Etymology
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quire (n.1)

c. 1200, quaier, "a short book;" mid-15c., "a set of four folded pages for a book; pamphlet consisting of a single quire," original senses now obsolete, from Anglo-French quier, Old French quaier, caier "sheet of paper folded in four" (Modern French cahier), from Medieval Latin quaternum, "set of four sheets of parchment or paper," from Vulgar Latin *quaternus, from Latin quaterni "four each," from quater "four times" (from PIE root *kwetwer- "four").

Meaning "standard unit for selling paper" (lately typically 24 or 25 sheets, the twentieth part of a ream) is recorded from late 14c. In quires (mid-15c.) means "unbound."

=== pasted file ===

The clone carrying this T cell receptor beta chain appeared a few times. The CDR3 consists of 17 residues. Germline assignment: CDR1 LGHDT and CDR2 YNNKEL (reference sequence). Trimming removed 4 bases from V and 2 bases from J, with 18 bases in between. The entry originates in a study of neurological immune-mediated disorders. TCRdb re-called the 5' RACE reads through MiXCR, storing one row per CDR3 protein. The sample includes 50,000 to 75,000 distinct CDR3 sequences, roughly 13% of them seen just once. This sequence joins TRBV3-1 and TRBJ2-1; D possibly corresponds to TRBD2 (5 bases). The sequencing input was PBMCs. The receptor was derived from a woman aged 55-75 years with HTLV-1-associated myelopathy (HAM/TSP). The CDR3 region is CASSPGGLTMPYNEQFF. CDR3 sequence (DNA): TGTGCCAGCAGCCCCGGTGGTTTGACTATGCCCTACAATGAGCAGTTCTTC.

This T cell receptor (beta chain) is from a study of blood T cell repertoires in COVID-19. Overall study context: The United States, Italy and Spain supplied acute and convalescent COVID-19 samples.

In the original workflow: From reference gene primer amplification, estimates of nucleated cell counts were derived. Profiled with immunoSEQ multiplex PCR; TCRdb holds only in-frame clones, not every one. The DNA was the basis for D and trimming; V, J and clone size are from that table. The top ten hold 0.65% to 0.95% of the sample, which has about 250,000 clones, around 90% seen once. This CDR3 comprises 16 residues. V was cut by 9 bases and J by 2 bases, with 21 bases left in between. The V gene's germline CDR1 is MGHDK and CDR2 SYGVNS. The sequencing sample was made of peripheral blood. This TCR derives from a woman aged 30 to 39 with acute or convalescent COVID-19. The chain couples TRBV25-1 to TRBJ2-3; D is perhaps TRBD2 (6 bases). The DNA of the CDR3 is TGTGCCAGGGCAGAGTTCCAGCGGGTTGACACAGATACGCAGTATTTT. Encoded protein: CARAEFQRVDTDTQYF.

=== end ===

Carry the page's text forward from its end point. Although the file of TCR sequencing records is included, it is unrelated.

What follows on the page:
quire (n.2)

an early form and later variant spelling of choir (q.v.), Middle English, from Old French quer, queor, variants of cuer, and compare Medieval Latin quorus, variant of chorus.

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Definitions of quire

quire (n.)
a quantity of paper; 24 or 25 sheets;
From wordnet.princeton.edu